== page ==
Monday, June 17, 2019

Makin' Up a Mess of Murder: The Banana Splits Turn Evil in New Syfy Movie

These are not your parents' Banana Splits!
The Banana Splits Adventure Hour debuted when I was five years old on NBC. The show was historic as Hanna-Barbera's first time blending both live-action and animation.  It was hosted by the bubblegum pop band of the title, The Banana Splits, in live action segments. The Banana Splits were all anthropomorphic animals: guitarist Fleagle (a dog), drummer Bingo (an ape), bassist Drooper (a lion), and keyboardist Snorky (an elephant). The Banana Splits would introduce the various segments of the show, which included two animated segments and one live action segment for most of its run. The Banana Splits performed catchy, hook-ridden bubble gum pop songs and took part in various sketches in between the various other segments. Picture a cross between The Monkees and Rowan and Martin's Laugh In and you have The Banana Splits Adventure Hour.

I have to admit that I was a big fan of The Banana Splits Adventure Hour when I was five and six. To this day the show's theme song, "The Tra La La Song (One Banana, Two Banana)," will pop into my head at unexpected times and I can still remember some of the show's catchphrases ("Hold the bus!"). One can then imagine my shock when the trailer for the Syfy film The Banana Splits Movie came out last Thursday. Not only are these not The Banana Splits of my childhood. They are downright homicidal. Quite simply, The Banana Splits Movie is a horror movie.

I am sure that I am not the only member of my generation who found the trailer for The Banana Splits Movie shocking. The Banana Splits Adventure Hour proved very popular upon its debut on September 7 1968. And there is little wonder that it should have proven successful. The costumes and sets were designed by Sid and Marty Krofft in their first venture into Saturday morning. The voices of the characters were provided by truly big names: Paul Winchell, Daws Butler, and Allan Melvin. Their songs were produced by top session musicians, including Al Kooper, Gene Pitney, Jimmy Radcliffe, and Barry White. In its second season The Banana Splits Adventure Hour would succumb in the ratings to Scooby Doo, Where Are You? and The Archie Comedy Hour, but it would remain in syndication throughout the Seventies. It would later run on the Cartoon Network and Boomerang.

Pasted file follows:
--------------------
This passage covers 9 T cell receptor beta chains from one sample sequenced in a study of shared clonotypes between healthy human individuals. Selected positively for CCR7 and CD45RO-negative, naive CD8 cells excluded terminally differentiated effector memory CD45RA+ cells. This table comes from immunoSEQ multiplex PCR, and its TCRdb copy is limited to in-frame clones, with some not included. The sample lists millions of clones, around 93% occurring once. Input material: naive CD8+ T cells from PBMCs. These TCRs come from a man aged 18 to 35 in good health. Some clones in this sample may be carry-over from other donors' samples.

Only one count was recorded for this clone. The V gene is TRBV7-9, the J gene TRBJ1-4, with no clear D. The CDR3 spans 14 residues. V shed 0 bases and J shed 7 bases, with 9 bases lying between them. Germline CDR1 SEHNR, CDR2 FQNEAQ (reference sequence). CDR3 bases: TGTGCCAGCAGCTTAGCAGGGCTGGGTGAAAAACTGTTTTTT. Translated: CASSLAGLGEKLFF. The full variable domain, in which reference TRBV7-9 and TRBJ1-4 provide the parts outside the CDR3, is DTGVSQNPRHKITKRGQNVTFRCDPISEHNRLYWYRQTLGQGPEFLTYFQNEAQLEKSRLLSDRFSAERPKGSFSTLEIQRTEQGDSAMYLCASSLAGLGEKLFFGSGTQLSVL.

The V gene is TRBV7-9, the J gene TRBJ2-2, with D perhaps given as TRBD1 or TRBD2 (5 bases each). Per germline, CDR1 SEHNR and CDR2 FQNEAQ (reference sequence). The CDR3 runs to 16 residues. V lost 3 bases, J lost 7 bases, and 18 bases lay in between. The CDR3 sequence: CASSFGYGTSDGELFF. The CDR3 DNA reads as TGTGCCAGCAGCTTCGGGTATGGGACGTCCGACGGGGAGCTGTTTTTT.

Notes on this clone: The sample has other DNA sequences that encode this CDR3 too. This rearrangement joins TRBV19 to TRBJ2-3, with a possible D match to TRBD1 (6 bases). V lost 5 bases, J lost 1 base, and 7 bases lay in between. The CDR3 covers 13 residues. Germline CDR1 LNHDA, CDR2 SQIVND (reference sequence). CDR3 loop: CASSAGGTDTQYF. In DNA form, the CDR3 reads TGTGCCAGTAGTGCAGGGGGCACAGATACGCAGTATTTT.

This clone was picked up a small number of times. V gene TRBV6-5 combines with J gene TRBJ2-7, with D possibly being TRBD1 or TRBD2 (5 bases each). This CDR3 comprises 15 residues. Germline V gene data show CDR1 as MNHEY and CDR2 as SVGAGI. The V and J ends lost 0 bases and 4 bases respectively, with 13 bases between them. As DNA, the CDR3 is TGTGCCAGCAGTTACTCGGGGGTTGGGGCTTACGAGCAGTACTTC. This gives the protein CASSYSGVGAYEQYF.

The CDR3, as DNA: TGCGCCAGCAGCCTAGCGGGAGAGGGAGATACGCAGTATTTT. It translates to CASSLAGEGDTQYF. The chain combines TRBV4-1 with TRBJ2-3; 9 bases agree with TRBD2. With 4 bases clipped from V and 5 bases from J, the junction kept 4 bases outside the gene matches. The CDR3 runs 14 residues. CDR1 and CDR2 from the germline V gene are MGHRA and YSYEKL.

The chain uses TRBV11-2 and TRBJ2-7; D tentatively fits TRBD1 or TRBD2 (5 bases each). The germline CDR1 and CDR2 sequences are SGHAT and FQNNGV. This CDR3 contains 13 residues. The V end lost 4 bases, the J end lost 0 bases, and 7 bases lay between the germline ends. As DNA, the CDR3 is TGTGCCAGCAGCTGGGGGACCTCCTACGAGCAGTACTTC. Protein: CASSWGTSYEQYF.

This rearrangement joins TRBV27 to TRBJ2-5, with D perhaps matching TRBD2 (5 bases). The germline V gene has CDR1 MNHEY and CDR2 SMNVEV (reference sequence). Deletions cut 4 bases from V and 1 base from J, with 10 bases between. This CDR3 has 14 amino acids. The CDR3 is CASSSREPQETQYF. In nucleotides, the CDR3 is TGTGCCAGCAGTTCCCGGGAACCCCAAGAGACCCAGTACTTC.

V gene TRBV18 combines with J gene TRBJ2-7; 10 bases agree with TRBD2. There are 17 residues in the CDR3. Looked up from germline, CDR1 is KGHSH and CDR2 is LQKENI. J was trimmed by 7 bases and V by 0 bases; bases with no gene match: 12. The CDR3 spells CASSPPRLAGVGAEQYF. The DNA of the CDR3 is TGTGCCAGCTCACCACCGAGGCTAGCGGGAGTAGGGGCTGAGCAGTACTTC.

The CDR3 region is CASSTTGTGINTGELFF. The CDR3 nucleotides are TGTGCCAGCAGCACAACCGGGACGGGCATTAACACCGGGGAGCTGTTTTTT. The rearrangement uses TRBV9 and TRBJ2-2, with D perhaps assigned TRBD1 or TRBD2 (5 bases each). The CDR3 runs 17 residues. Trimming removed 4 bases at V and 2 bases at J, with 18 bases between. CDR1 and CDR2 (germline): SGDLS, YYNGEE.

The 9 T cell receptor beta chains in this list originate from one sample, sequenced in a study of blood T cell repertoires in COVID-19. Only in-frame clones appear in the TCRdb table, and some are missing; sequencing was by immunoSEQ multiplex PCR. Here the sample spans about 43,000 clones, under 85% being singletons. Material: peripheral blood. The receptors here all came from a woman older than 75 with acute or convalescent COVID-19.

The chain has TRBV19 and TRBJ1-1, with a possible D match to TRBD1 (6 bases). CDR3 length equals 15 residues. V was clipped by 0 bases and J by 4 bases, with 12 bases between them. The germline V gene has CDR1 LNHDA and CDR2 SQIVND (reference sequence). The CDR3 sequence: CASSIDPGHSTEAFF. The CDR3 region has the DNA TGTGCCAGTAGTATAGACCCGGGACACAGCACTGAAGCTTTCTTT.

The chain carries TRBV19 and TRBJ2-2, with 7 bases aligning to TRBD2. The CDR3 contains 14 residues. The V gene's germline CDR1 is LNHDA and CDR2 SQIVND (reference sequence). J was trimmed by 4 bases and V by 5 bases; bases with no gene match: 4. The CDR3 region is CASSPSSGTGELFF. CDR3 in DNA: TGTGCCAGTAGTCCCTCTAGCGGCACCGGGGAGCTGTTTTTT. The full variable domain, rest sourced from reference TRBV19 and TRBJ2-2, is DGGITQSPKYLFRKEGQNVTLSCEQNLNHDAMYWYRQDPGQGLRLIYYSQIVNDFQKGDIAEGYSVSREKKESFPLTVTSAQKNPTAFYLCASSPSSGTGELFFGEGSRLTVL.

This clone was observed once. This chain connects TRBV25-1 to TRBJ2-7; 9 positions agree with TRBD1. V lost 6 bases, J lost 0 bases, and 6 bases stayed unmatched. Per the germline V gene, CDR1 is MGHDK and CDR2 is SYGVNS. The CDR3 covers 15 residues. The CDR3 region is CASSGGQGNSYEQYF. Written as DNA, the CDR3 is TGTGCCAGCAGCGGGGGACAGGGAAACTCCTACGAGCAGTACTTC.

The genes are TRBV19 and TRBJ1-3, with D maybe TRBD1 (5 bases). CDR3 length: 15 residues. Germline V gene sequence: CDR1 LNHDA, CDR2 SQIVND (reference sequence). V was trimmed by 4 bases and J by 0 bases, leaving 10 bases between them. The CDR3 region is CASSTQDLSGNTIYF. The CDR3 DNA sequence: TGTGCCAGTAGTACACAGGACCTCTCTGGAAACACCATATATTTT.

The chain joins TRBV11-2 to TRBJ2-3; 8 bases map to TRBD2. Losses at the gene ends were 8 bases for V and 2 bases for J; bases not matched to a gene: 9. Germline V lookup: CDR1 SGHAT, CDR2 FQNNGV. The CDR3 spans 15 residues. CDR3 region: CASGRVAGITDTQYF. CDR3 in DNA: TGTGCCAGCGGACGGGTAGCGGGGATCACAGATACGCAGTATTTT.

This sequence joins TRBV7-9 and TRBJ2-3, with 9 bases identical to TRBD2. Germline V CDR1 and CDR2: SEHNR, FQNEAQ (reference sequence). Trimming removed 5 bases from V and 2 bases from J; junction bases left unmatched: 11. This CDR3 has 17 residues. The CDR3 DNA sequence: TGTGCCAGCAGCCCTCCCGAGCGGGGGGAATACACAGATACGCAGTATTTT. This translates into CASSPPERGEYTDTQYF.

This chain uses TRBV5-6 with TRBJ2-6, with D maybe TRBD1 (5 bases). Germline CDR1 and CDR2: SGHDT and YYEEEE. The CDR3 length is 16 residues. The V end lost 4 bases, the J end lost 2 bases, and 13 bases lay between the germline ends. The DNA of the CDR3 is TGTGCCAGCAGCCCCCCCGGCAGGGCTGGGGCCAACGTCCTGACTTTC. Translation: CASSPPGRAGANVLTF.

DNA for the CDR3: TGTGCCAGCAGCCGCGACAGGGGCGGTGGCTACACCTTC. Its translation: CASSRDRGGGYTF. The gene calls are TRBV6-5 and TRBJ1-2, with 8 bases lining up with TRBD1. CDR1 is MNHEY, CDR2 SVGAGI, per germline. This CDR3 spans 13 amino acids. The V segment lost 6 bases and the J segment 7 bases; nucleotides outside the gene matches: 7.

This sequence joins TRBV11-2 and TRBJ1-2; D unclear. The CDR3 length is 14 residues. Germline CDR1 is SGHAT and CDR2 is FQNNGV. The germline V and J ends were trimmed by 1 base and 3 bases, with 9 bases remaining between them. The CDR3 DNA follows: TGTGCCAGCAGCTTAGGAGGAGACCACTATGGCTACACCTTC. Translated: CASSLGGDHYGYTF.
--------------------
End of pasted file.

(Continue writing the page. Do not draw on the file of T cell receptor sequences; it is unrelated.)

Despite the show's enduring popularity, it is clear from Syfy's synopsis alone that this is not The Banana Splits of Gen Xers' childhoods. The synopsis reads, "A boy named Harley and his family (brother Austin, mother Beth, and father Mitch) attend a taping of The Banana Splits TV show, which is supposed to be a fun-filled birthday for young Harley and business as usual for Rebecca, the producer of the series. But things take an unexpected turn — and the body count quickly rises. Can Harley, his mom, and their new pals safely escape?"